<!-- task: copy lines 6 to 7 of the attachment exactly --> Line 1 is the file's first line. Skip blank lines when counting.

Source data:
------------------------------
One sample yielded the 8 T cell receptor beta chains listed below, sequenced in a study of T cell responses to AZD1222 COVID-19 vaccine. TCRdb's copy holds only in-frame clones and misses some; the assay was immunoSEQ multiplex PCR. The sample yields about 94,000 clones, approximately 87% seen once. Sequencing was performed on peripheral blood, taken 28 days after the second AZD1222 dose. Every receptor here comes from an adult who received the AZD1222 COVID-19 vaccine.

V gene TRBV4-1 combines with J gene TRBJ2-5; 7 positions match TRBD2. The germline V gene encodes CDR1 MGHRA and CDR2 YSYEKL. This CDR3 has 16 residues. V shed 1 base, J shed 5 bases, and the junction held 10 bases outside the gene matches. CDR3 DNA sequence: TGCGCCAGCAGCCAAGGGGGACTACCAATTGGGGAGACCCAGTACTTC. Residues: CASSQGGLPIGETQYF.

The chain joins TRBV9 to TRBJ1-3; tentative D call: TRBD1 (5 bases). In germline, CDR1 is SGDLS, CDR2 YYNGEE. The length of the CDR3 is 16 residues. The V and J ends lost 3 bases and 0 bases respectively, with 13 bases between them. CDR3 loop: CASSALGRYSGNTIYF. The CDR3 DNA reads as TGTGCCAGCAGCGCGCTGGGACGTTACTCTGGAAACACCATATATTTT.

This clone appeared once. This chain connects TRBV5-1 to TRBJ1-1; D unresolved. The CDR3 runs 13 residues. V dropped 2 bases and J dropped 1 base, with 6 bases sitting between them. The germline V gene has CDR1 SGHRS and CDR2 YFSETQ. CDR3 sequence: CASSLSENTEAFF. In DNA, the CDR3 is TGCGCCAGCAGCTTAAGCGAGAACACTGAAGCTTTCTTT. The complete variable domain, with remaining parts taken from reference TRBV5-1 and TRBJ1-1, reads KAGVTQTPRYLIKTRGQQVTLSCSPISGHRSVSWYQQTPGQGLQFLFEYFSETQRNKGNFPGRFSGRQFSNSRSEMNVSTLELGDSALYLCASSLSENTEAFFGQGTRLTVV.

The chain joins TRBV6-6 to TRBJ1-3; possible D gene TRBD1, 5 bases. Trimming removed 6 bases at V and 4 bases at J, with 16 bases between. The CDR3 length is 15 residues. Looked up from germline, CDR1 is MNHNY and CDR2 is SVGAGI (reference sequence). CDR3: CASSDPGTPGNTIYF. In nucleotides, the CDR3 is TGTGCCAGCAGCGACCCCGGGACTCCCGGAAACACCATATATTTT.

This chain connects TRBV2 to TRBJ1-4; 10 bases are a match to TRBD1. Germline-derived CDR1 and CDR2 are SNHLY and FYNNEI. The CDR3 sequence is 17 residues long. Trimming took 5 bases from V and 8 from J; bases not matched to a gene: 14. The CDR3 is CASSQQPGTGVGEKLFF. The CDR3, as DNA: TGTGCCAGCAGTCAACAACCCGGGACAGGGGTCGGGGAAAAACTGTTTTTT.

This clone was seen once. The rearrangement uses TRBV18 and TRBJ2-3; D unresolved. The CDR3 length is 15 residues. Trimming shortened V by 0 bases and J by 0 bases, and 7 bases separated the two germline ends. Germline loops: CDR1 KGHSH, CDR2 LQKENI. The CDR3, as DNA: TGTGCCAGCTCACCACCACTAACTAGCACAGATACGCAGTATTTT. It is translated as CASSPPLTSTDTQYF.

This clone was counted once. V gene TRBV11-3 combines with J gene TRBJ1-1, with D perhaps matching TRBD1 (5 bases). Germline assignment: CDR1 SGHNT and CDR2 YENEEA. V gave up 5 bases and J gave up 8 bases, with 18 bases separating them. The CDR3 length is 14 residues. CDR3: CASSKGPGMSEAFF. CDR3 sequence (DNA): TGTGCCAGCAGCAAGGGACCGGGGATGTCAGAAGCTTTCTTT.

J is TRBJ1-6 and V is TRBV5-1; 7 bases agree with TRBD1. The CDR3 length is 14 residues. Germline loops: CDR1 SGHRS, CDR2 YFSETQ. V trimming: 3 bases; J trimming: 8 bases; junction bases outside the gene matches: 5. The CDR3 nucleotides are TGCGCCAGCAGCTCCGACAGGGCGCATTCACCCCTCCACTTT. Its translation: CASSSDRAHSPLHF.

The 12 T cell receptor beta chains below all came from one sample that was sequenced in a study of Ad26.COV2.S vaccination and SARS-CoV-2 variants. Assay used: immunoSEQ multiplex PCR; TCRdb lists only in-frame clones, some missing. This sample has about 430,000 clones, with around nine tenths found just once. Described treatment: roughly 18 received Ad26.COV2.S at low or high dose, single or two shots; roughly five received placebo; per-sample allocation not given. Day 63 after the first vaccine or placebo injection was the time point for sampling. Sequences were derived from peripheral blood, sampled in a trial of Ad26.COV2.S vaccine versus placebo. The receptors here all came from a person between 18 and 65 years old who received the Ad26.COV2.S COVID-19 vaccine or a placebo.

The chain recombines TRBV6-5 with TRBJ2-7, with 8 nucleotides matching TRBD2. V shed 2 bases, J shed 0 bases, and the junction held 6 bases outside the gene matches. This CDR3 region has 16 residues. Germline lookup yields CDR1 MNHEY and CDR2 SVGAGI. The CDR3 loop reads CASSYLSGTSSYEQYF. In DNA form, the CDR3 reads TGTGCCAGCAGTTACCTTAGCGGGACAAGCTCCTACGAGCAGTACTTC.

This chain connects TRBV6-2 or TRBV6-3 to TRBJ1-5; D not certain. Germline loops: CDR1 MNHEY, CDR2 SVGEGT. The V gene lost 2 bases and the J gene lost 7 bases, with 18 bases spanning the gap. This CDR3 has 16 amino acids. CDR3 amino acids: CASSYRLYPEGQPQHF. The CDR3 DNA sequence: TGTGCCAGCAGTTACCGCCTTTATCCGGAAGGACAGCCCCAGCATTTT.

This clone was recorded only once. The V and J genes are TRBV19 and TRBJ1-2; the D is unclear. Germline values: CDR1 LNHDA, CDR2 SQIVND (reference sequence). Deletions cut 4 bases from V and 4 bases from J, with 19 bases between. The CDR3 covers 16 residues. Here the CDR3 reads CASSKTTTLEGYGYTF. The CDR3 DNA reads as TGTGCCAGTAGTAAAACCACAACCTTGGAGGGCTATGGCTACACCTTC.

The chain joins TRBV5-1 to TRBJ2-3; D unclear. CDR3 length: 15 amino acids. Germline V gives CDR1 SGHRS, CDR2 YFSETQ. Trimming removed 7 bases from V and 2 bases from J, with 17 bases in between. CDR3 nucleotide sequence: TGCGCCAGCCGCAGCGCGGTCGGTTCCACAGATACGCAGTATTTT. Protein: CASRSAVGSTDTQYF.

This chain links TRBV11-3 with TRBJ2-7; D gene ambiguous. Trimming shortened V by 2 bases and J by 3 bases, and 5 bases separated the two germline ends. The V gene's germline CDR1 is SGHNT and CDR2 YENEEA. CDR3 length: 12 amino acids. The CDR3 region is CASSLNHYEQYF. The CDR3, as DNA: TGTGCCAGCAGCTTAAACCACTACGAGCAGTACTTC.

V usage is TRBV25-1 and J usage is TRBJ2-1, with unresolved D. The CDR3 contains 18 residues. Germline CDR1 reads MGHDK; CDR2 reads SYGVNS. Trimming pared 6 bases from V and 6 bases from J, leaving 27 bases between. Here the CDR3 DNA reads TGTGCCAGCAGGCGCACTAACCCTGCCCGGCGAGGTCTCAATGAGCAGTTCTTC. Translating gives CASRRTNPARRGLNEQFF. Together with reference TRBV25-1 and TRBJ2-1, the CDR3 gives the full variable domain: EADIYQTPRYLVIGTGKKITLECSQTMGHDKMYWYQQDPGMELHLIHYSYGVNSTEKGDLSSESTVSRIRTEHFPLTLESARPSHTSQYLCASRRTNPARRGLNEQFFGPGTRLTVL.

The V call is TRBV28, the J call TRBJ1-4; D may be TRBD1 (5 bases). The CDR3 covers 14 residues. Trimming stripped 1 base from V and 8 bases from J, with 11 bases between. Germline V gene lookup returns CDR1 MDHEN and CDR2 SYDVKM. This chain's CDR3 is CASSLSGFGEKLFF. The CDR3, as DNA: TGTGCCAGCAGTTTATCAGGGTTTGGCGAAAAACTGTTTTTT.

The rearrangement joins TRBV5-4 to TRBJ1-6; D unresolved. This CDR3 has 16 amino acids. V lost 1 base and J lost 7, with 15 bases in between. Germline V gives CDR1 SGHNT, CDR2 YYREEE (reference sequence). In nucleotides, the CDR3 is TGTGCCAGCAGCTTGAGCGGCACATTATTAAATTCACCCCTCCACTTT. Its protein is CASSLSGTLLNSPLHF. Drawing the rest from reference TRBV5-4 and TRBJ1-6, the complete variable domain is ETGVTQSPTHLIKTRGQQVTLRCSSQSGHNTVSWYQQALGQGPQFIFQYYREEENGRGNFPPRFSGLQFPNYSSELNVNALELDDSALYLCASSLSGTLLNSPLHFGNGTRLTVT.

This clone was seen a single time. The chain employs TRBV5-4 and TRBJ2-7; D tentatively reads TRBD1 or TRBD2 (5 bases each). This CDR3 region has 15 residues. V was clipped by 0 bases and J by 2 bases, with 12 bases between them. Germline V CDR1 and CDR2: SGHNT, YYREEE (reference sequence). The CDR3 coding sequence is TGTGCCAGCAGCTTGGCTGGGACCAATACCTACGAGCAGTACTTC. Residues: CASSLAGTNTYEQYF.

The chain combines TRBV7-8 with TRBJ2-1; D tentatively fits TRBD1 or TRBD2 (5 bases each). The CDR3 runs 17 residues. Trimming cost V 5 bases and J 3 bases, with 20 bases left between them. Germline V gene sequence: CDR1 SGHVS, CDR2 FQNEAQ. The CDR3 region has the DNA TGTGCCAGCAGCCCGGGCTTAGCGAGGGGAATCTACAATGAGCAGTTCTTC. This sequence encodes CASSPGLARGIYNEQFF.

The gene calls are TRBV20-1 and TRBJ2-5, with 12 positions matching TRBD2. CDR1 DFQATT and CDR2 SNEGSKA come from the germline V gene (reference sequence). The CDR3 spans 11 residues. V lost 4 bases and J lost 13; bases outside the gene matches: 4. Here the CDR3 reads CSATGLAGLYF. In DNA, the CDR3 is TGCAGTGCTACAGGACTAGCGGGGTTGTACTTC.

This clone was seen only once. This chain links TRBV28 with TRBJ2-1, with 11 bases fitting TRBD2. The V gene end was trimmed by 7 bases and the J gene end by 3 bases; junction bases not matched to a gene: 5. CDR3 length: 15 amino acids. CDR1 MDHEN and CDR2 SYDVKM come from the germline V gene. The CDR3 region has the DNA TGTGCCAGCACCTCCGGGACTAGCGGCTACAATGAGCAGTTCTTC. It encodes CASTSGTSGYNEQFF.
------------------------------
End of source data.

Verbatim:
This chain connects TRBV2 to TRBJ1-4; 10 bases are a match to TRBD1. Germline-derived CDR1 and CDR2 are SNHLY and FYNNEI. The CDR3 sequence is 17 residues long. Trimming took 5 bases from V and 8 from J; bases not matched to a gene: 14. The CDR3 is CASSQQPGTGVGEKLFF. The CDR3, as DNA: TGTGCCAGCAGTCAACAACCCGGGACAGGGGTCGGGGAAAAACTGTTTTTT.

This clone was seen once. The rearrangement uses TRBV18 and TRBJ2-3; D unresolved. The CDR3 length is 15 residues. Trimming shortened V by 0 bases and J by 0 bases, and 7 bases separated the two germline ends. Germline loops: CDR1 KGHSH, CDR2 LQKENI. The CDR3, as DNA: TGTGCCAGCTCACCACCACTAACTAGCACAGATACGCAGTATTTT. It is translated as CASSPPLTSTDTQYF.